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Creating a HTTP Server in C♯

An image looks cool.

(Image from here.)

I discovered the HttpListener class in .NET the other day, and decided to take a look. It turns out that it's way easier to use than doing it all by hand as I had to do in my 08241 Networking module a few months ago. I thought I'd write a post about it so that you can see how easy it is and use the same technique yourself. You might want to add a HTTP status reporting system to your program, or use it to serve a front-end GUI. You could even build a real-time app with WebSockets.

As with all my tutorials - this post is a starting point, not an ending point. Refactor it to your heart's content!

To start off, let's create a new C♯ console project and create an instance of it:

using System;
using System.Net;

class MainClass
{
    public static void Main(string[] args)
    {
        HttpListener listener = new HttpListener();
    }
}

This should look pretty familiar to you. If not, then I can recommend the C♯ yellow book by Rob Miles. This is all rather boring so far, so let's move on quickly.

listener.Prefixes.Add("http://*:3333/");
listener.Start();

C♯'s HttpListener works on prefixes. It parses the prefix to work out what it should listen on and for what. The above listens for HTTP requests from anyone on port 3333. Apparently you can listen for HTTPS requests using this class too, but I'd recommend putting it behind some kind of proxy like NginX instead and let that handle the TLS certificates instead.

We also start the listener listening for requests too, because it doesn't listen for requests by default.


while(true)
{
    HttpListenerContext cycle = listener.GetContext();
    Console.WriteLine("Got request for {0} from {1}.", cycle.Request.RawUrl, cycle.Request.RemoteEndPoint);
    StreamWriter outgoing = new StreamWriter(cycle.Response.OutputStream);
}

This next part is the beginning of the main request / response loop. The highlighted line is the important one - it retrieves the next pending request, waiting for it if necessary. The following lines log to the console about the latest request, and set up a StreamWriter to make it easier to send the response to the requester.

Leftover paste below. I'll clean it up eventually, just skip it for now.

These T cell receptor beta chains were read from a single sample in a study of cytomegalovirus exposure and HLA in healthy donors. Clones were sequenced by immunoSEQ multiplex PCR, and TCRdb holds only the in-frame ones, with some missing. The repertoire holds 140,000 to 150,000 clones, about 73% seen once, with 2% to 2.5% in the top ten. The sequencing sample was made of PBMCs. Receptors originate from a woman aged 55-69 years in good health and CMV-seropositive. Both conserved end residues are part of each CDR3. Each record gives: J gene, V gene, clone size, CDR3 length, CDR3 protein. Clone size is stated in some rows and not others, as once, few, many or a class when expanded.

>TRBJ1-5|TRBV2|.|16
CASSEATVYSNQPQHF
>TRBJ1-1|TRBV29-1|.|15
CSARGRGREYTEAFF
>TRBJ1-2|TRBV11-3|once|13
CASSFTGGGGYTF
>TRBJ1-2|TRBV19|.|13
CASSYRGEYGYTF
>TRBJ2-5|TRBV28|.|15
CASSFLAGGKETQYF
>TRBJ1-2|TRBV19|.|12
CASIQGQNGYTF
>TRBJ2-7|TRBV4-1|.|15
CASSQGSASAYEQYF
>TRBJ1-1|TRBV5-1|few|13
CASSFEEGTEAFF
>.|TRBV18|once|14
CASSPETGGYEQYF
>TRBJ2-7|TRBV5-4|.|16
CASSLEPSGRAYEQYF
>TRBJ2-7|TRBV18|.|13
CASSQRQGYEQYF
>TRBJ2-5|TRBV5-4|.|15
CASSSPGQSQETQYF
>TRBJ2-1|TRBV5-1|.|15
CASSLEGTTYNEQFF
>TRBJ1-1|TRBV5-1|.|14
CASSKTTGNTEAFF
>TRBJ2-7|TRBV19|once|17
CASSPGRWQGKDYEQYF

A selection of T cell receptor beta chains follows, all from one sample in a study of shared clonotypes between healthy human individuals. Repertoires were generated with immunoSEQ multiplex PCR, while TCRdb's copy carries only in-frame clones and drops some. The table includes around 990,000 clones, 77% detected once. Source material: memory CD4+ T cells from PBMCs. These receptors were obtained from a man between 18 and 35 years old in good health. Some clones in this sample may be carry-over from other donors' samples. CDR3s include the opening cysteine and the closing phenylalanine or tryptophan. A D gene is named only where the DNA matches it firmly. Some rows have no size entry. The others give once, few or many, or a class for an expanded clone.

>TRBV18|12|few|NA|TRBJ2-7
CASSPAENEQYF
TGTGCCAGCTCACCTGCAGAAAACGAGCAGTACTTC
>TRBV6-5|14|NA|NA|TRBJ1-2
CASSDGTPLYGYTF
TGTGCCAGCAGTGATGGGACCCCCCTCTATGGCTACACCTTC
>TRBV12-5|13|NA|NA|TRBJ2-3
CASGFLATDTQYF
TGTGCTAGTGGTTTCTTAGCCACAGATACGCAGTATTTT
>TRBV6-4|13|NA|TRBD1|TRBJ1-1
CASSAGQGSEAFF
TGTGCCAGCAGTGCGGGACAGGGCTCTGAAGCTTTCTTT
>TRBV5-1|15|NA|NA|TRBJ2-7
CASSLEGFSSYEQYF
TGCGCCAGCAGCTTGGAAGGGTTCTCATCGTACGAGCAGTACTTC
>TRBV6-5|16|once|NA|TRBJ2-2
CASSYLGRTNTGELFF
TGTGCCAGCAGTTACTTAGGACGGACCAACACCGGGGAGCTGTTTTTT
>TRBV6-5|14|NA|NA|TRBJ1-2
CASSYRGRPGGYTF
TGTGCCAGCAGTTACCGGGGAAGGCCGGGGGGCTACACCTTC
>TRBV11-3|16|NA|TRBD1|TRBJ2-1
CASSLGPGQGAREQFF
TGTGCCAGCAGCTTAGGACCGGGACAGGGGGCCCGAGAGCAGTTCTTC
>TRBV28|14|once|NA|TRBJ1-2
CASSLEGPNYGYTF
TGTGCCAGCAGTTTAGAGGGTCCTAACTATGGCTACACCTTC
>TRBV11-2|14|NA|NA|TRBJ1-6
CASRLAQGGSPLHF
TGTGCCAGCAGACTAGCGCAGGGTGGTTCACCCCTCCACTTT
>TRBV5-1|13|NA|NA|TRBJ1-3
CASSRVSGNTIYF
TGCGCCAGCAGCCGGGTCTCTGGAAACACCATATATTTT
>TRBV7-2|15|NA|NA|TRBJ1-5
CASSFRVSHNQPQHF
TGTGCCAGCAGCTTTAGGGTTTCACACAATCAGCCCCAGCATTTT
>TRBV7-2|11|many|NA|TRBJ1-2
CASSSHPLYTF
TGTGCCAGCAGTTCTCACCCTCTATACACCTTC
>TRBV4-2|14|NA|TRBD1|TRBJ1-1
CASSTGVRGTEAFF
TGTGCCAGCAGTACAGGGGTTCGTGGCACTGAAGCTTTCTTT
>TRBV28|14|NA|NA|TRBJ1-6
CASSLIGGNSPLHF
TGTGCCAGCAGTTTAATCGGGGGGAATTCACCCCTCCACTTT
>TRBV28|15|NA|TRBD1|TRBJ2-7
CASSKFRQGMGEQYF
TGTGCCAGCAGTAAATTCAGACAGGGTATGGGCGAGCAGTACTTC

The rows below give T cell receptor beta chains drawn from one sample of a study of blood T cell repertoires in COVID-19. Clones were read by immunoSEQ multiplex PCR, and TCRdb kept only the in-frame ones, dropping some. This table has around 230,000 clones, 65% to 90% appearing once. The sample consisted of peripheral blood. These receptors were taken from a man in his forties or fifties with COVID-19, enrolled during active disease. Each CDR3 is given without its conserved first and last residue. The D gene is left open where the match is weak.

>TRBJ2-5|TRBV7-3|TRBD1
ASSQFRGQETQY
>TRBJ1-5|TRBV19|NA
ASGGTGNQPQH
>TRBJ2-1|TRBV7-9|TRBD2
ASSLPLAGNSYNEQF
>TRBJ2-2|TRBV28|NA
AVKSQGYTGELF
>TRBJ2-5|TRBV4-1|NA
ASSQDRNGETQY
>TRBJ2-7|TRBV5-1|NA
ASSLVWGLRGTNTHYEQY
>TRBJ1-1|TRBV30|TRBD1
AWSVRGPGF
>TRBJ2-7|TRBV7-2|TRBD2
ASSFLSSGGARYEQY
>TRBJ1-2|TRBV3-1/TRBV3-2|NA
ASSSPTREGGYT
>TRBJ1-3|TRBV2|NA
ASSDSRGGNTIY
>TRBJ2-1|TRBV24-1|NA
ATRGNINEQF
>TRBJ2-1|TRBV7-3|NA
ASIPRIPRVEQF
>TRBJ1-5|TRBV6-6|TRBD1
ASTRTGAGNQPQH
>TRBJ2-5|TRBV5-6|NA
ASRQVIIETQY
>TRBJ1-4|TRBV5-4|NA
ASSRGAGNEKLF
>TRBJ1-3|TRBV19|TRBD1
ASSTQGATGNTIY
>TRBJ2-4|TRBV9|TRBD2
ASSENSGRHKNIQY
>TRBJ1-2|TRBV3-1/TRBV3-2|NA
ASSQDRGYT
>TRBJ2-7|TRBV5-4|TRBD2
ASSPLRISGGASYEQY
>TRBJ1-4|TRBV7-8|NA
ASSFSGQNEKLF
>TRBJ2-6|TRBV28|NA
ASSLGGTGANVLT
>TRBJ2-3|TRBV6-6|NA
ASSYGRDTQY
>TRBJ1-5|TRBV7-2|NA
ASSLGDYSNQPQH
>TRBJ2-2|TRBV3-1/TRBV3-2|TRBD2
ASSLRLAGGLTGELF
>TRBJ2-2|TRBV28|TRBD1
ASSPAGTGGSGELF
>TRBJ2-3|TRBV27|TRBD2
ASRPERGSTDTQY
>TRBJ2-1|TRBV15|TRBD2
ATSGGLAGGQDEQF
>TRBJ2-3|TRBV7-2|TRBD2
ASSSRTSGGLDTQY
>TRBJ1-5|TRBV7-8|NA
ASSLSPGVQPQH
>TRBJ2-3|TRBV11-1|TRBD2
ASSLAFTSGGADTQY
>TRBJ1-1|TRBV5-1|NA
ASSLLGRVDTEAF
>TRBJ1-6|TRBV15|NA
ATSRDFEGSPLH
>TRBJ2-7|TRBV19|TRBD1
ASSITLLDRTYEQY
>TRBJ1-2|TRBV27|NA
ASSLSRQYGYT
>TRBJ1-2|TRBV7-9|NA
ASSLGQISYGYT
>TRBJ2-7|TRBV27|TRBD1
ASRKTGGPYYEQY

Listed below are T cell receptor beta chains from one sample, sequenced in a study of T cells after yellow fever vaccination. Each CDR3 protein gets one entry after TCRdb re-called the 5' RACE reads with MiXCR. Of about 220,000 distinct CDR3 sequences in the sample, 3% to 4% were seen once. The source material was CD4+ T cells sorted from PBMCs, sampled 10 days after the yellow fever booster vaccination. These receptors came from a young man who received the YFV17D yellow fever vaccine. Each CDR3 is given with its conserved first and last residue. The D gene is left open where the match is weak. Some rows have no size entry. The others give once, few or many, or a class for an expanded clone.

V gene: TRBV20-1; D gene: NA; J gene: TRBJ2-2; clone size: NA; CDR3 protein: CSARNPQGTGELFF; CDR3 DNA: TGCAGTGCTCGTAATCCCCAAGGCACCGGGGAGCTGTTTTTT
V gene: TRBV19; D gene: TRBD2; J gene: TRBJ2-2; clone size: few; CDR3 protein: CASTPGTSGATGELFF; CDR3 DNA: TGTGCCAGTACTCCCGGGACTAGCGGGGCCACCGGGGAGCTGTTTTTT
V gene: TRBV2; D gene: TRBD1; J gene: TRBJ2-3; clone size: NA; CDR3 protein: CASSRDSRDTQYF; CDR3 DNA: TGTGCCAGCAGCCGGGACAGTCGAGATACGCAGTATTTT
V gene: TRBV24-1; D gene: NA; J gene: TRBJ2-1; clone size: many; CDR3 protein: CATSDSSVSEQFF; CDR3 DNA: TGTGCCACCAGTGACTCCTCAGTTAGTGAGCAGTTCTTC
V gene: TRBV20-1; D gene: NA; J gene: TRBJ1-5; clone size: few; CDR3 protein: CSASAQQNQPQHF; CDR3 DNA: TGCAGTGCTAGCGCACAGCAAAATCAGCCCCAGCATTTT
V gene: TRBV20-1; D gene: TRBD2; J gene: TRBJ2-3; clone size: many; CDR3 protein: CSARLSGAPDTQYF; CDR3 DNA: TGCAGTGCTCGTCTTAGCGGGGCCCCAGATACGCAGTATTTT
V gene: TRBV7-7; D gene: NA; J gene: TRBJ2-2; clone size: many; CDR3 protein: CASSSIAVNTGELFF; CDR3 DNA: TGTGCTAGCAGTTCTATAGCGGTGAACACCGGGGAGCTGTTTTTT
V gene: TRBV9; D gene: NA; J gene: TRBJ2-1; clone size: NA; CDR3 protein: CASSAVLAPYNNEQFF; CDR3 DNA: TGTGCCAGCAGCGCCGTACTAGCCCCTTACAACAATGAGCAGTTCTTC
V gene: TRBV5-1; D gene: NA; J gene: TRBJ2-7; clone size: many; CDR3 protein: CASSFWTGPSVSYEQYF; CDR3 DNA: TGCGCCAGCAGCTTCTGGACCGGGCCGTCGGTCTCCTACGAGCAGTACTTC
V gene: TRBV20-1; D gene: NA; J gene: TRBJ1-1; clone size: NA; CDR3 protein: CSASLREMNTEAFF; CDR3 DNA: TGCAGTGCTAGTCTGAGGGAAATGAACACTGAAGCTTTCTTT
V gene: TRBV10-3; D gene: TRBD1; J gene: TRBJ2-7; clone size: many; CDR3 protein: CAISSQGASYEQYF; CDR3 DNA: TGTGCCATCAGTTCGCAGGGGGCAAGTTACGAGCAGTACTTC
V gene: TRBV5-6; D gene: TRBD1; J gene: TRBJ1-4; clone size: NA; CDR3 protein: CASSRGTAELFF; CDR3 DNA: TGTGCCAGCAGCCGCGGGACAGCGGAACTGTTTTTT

The final piece of the puzzle actually sending the request and moving onto the next one.

outgoing.WriteLine("It works!");
outgoing.Close();
cycle.Response.Close();

Actually writing the response is easy - all you have to do is write it to the StreamWriter. Then all you have to do is call Close() on the stream writer and the Response object, and you're done! Here's the whole thing:

using System;
using System.Net;
using System.IO;

namespace HttpServerTest
{
    class MainClass
    {
        public static void Main(string[] args)
        {
            HttpListener listener = new HttpListener();
            listener.Prefixes.Add("http://*:3333/");
            listener.Start();

            while(true)
            {
                HttpListenerContext cycle = listener.GetContext();
                Console.WriteLine("Got request for {0} from {1}.", cycle.Request.RawUrl, cycle.Request.RemoteEndPoint);
                StreamWriter outgoing = new StreamWriter(cycle.Response.OutputStream);
                cycle.Response.ContentType = "text/plain";
                outgoing.WriteLine("It works!");
                outgoing.Close();
                cycle.Response.Close();
            }
        }
    }
}

(Hastebin, Raw)

That's all you really need to create a simple HTTP server in C♯. You should extend this by putting everything that could go wrong in a try..catch statement to prevent the server from crashing. You could also write a simple find / replace templating system to make it easier to serve files from your new HTTP server. Refactoring the above to make it asynchronous wouldn't be a bad idea either.

Have you been building anything interesting recently? Post about in the comments below!

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